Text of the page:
Steve Smith escapes a fatal bouncer by almost catching himself out

Steve Smith escapes a fatal bouncer by almost catching himself out

Bouncers have proven to be fatal for players in the past.

Steve Smith
Steve Smith. (Photo Source: Twitter)

It was a rare sight seen in international cricket when the Australian batsman Steve Smith while defending himself against a fiery bouncer bowled by New Zealand pacer Neil Wagner. It was the last ball of the 100th over of the ongoing Test match and Steve Smith, found himself facing a quick short-pitched delivery to which he responded by almost catching it.

The ball almost stuck in Steve’s gloves, before he realized and dropped it just milliseconds later. His batting partner at the time, David Warner rushed to check on his teammate and to his relief, he was completely fine.

The ball had struck Smith in his hands and then got stuck inside his gloves. It was pretty clear that Smith was trying to stop it from hitting his head and it was nothing but a sheer coincidence that the ball went on to get stuck in his gloves. And, contrary to the popular belief, Smith would have been adjudged not out even if the bowling side would have appealed.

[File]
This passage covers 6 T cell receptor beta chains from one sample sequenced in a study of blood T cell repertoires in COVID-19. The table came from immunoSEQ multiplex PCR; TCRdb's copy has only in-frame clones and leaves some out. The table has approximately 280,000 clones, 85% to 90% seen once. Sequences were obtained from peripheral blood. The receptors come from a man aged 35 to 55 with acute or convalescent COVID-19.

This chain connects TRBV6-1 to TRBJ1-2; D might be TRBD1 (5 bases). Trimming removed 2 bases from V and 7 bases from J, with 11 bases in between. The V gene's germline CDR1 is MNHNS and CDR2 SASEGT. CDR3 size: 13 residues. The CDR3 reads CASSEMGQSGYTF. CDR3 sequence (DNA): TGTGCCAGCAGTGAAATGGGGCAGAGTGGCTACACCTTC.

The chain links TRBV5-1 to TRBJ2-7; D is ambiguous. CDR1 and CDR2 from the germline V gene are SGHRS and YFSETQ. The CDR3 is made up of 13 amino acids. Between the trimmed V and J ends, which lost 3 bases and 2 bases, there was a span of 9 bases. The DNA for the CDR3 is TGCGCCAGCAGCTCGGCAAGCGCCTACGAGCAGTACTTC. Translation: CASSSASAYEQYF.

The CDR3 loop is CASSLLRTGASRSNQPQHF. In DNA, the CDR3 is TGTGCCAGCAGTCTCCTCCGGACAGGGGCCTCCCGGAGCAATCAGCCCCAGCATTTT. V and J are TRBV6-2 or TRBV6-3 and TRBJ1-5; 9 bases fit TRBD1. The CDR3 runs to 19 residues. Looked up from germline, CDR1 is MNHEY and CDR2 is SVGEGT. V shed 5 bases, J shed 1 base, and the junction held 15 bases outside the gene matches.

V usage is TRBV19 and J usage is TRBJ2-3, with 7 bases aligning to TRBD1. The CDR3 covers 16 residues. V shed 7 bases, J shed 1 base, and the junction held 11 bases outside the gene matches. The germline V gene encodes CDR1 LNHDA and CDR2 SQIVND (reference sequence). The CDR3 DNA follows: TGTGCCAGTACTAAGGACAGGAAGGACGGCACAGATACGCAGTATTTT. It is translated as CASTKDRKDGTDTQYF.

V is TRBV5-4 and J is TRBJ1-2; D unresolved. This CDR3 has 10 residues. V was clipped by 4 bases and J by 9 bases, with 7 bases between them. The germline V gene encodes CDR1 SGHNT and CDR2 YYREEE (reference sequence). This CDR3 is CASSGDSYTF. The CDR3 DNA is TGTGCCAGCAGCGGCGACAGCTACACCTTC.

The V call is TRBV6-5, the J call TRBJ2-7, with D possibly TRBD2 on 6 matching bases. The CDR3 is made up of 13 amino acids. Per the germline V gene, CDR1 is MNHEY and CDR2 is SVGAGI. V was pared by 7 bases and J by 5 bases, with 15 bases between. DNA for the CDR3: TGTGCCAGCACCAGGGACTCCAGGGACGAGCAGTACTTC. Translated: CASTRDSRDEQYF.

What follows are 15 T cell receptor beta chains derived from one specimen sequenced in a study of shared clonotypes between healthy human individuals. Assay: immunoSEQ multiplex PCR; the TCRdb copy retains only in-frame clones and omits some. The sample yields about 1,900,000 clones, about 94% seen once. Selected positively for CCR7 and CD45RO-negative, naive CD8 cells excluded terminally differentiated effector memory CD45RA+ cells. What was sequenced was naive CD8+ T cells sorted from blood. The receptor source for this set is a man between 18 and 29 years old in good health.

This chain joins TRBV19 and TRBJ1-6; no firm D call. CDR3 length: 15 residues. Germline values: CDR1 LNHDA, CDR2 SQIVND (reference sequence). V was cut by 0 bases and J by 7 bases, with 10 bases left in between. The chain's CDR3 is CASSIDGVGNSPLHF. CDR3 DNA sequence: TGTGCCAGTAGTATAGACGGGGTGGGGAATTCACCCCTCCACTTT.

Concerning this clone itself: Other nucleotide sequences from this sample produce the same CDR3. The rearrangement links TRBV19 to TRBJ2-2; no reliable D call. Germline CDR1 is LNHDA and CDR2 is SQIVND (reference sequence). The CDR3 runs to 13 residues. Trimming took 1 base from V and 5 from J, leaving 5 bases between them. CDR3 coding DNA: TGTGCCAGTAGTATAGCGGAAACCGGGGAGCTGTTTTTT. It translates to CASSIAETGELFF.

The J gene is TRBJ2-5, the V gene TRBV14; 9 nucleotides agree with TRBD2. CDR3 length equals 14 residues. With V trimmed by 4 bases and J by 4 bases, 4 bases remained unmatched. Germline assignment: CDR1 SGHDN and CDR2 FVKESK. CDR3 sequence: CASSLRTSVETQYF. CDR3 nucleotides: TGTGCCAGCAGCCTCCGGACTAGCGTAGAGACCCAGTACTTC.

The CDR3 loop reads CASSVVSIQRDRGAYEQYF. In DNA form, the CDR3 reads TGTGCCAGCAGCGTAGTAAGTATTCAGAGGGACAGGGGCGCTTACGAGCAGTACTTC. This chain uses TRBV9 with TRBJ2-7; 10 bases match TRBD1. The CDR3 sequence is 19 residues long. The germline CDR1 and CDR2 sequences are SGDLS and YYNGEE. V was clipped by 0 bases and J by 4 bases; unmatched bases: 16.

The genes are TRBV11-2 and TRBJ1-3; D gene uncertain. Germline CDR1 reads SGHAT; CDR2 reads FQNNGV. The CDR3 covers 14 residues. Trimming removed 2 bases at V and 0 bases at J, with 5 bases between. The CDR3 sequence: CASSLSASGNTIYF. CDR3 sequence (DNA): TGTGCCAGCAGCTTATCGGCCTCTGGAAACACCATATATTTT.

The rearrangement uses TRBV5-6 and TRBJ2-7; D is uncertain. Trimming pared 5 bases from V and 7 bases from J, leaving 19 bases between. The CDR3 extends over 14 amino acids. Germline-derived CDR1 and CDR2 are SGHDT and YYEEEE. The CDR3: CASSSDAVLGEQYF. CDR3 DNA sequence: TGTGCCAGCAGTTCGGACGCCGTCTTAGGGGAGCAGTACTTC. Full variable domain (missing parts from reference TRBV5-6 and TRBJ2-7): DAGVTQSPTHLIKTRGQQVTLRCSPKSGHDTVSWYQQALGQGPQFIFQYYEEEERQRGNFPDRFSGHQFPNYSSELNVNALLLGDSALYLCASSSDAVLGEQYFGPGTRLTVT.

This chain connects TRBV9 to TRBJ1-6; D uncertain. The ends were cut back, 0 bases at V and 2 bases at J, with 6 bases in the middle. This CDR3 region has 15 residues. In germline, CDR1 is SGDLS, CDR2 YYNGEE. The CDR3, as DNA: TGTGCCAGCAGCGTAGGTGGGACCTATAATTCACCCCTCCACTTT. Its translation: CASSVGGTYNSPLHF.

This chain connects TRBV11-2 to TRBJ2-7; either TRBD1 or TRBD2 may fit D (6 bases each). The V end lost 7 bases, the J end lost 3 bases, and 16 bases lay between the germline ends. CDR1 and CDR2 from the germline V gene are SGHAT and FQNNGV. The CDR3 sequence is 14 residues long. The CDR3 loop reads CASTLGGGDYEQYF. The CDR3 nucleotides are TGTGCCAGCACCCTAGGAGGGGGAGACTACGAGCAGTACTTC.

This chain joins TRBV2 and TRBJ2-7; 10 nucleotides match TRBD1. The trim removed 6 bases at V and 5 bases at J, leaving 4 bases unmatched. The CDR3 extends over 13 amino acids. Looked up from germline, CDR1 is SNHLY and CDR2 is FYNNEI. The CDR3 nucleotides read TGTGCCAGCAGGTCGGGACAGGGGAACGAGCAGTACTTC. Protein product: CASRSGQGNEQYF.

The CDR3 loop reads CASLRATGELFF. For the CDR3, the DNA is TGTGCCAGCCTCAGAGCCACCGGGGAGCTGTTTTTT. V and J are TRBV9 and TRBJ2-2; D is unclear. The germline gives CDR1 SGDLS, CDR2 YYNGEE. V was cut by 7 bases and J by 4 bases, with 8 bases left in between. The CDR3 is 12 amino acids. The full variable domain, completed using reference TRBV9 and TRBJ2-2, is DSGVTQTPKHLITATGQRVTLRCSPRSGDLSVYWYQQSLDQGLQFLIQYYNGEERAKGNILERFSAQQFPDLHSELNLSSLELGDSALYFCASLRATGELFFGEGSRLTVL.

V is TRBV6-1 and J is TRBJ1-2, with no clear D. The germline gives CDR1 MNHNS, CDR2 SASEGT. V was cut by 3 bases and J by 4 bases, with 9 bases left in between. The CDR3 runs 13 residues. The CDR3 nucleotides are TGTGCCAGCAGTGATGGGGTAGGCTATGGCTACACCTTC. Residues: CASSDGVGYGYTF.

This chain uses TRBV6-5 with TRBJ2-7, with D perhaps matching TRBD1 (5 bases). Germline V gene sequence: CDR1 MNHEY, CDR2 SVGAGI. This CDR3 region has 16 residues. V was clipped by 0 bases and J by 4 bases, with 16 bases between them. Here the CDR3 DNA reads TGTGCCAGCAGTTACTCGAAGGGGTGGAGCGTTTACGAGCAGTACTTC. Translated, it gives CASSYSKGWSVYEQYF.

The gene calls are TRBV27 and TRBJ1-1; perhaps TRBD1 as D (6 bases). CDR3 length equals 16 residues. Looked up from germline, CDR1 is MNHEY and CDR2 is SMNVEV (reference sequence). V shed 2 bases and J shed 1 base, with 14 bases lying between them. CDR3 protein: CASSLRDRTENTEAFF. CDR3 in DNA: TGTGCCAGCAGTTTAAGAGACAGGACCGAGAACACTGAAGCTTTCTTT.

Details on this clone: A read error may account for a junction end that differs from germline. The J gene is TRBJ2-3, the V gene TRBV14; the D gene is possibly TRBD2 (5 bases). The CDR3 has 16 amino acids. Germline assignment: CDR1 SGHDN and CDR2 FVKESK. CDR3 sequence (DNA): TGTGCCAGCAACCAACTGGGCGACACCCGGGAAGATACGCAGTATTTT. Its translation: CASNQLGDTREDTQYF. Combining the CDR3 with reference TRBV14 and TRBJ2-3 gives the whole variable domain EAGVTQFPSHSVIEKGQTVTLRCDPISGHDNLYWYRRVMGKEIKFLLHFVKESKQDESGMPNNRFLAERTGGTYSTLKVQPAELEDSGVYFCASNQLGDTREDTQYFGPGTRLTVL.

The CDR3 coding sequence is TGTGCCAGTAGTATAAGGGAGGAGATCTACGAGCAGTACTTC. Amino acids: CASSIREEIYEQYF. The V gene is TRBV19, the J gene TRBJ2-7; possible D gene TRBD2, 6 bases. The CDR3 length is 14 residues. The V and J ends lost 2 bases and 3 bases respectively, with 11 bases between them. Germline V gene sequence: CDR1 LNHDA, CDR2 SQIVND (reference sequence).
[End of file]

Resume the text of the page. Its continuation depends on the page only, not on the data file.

As per Law 37 in the Laws of Cricket, ‘A batsman could be given out for handling the ball if, while playing a delivery, the batsman intentionally touched the ball with one or both of their hands not holding the bat. A decision of not out would be reached if the batsman handled the ball to avoid incurring an injury. A bowler did not receive credit for the wicket when a batsman was dismissed in this fashion.’

Bouncers have proven to be fatal for players in the past. And the recent instance in international cricket was none other than Steve’s former teammate, Philip Hughes who had succumbed to an injury caused by a bouncer which hit him on the head while playing a domestic match. So, it was nothing but an instinctive move by the batsman to defend himself against a possible injury.

Smith went on to score 85 runs off 242 deliveries and was dismissed by the same bowler, Neil Wagner. After Smith’s dismissal, Australian batsmen following him went on to take the score past 400 runs. And, the inning ended with the Aussies getting all out after scoring 467 runs in 155.1 overs.

Watch the video of Steve Smith’s act here